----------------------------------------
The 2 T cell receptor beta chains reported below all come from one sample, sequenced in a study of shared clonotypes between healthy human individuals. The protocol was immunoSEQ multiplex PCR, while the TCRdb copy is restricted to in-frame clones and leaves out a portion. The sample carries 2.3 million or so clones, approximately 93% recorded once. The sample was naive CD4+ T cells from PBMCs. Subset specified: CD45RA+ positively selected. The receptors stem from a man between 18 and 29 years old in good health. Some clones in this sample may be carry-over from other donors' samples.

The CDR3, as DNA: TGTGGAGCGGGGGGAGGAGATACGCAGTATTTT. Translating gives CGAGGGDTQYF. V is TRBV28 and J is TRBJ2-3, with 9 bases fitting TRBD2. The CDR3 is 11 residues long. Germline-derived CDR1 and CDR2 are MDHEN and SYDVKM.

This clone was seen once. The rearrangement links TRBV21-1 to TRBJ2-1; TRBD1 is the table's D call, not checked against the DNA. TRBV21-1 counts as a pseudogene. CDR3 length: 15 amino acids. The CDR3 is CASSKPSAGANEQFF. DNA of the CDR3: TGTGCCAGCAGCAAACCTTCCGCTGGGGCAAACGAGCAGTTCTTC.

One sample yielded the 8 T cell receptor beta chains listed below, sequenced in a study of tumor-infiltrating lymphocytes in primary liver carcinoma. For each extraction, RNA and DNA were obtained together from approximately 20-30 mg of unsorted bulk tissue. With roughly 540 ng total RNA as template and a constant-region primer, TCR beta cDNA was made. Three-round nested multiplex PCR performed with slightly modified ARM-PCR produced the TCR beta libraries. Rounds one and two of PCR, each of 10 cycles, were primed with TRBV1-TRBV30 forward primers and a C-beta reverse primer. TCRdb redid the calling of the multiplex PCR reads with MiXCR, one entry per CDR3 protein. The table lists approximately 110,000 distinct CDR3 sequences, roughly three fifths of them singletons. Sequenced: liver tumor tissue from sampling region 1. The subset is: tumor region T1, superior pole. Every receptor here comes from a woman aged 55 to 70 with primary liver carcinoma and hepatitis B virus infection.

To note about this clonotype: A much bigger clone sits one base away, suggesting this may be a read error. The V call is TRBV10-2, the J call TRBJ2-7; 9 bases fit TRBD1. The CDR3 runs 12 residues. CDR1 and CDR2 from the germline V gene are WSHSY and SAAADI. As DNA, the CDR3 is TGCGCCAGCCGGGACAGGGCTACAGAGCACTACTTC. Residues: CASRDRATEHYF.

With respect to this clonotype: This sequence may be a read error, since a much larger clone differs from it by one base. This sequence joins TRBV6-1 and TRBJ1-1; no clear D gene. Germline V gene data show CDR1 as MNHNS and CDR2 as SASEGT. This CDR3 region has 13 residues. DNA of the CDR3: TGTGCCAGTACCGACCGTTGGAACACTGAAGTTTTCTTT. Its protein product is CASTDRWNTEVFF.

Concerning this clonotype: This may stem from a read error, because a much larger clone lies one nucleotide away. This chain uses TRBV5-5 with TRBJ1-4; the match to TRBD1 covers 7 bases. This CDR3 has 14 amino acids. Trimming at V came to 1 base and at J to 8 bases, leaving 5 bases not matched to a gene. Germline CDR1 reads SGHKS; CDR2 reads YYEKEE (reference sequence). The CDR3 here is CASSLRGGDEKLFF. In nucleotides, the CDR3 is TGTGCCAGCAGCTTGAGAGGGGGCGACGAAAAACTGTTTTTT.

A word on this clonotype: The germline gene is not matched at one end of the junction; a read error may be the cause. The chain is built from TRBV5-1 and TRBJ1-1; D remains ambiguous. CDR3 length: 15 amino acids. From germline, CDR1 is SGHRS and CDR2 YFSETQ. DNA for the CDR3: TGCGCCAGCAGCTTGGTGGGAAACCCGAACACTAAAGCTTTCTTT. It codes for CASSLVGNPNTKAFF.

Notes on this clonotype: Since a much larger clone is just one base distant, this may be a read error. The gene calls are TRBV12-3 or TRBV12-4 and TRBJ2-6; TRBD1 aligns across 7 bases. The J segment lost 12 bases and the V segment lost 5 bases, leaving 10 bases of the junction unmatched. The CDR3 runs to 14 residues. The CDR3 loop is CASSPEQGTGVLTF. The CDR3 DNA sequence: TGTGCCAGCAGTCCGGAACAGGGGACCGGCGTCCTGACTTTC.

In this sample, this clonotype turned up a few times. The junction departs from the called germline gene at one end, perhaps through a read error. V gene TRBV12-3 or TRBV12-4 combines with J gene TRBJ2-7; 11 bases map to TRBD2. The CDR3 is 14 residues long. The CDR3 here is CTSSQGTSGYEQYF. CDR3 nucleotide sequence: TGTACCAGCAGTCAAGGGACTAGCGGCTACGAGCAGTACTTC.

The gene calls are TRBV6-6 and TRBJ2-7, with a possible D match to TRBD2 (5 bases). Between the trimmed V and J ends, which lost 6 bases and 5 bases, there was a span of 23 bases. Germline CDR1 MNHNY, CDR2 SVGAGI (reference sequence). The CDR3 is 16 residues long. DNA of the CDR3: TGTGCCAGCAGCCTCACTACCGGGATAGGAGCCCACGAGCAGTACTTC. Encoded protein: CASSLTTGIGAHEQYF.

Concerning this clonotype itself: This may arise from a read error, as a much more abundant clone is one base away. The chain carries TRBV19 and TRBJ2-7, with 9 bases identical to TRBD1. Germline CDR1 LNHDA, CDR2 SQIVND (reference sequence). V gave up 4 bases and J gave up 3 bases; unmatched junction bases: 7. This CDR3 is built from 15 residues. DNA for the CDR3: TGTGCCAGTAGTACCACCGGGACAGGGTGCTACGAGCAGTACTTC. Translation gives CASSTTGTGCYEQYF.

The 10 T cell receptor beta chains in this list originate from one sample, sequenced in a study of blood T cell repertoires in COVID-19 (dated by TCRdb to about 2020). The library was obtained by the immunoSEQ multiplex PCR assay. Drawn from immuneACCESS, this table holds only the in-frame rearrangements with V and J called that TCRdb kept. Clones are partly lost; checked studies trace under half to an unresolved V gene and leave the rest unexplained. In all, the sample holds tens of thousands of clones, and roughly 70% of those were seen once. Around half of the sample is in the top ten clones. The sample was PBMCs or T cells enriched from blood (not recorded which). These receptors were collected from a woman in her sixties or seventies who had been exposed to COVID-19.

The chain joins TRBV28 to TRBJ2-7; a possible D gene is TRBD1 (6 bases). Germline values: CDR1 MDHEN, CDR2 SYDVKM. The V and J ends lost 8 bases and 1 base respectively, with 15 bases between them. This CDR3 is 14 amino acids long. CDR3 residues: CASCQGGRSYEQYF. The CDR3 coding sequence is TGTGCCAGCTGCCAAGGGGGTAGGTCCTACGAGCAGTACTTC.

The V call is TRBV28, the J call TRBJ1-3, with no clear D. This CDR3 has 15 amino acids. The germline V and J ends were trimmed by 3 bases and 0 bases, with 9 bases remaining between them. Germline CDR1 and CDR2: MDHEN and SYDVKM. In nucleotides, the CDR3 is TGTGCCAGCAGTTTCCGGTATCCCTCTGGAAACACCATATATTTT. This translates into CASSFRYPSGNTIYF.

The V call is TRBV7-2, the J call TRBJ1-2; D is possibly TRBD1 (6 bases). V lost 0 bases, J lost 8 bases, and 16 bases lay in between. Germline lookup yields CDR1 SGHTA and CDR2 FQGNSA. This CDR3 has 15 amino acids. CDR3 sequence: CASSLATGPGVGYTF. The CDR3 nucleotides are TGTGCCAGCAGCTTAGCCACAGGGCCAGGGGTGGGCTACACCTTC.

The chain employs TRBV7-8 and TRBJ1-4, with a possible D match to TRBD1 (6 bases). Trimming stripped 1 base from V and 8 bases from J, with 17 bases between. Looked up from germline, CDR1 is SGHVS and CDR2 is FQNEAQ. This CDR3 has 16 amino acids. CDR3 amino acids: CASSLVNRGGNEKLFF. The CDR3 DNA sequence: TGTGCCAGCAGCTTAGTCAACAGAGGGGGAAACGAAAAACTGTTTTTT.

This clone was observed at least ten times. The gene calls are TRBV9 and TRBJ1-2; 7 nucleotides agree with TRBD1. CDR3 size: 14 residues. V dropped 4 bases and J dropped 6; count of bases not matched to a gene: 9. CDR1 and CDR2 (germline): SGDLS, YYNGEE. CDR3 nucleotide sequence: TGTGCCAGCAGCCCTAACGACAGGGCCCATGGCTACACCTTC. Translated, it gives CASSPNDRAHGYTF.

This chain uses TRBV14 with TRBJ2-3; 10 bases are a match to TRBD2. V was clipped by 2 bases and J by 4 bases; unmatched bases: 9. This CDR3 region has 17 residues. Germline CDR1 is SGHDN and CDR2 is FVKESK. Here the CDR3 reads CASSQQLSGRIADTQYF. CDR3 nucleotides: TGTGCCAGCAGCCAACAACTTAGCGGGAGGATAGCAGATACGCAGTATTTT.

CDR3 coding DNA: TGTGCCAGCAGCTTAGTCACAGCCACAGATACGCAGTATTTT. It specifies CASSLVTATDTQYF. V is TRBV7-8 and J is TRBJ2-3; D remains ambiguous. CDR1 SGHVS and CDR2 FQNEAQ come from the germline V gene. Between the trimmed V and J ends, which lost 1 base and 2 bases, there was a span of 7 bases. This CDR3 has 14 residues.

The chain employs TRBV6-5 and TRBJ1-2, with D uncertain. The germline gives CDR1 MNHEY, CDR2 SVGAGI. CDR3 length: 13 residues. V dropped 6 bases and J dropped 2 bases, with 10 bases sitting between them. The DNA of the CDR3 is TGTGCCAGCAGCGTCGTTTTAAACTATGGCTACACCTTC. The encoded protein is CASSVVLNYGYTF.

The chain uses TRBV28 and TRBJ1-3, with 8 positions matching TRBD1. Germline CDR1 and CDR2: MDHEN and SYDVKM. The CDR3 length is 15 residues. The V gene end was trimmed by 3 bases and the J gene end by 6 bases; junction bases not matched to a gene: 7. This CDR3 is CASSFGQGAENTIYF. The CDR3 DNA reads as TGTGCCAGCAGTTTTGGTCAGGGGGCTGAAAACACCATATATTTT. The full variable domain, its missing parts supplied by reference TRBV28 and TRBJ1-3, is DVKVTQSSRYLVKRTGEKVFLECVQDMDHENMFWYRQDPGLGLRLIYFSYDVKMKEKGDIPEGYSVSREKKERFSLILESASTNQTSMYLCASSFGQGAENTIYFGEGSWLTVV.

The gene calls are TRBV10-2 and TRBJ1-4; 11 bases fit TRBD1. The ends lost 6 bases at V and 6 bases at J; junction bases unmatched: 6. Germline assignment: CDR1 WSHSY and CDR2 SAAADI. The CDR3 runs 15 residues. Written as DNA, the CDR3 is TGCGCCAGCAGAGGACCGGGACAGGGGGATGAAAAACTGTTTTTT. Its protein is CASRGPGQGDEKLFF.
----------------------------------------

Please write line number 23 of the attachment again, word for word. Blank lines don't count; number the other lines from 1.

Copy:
The gene calls are TRBV10-2 and TRBJ1-4; 11 bases fit TRBD1. The ends lost 6 bases at V and 6 bases at J; junction bases unmatched: 6. Germline assignment: CDR1 WSHSY and CDR2 SAAADI. The CDR3 runs 15 residues. Written as DNA, the CDR3 is TGCGCCAGCAGAGGACCGGGACAGGGGGATGAAAAACTGTTTTTT. Its protein is CASRGPGQGDEKLFF.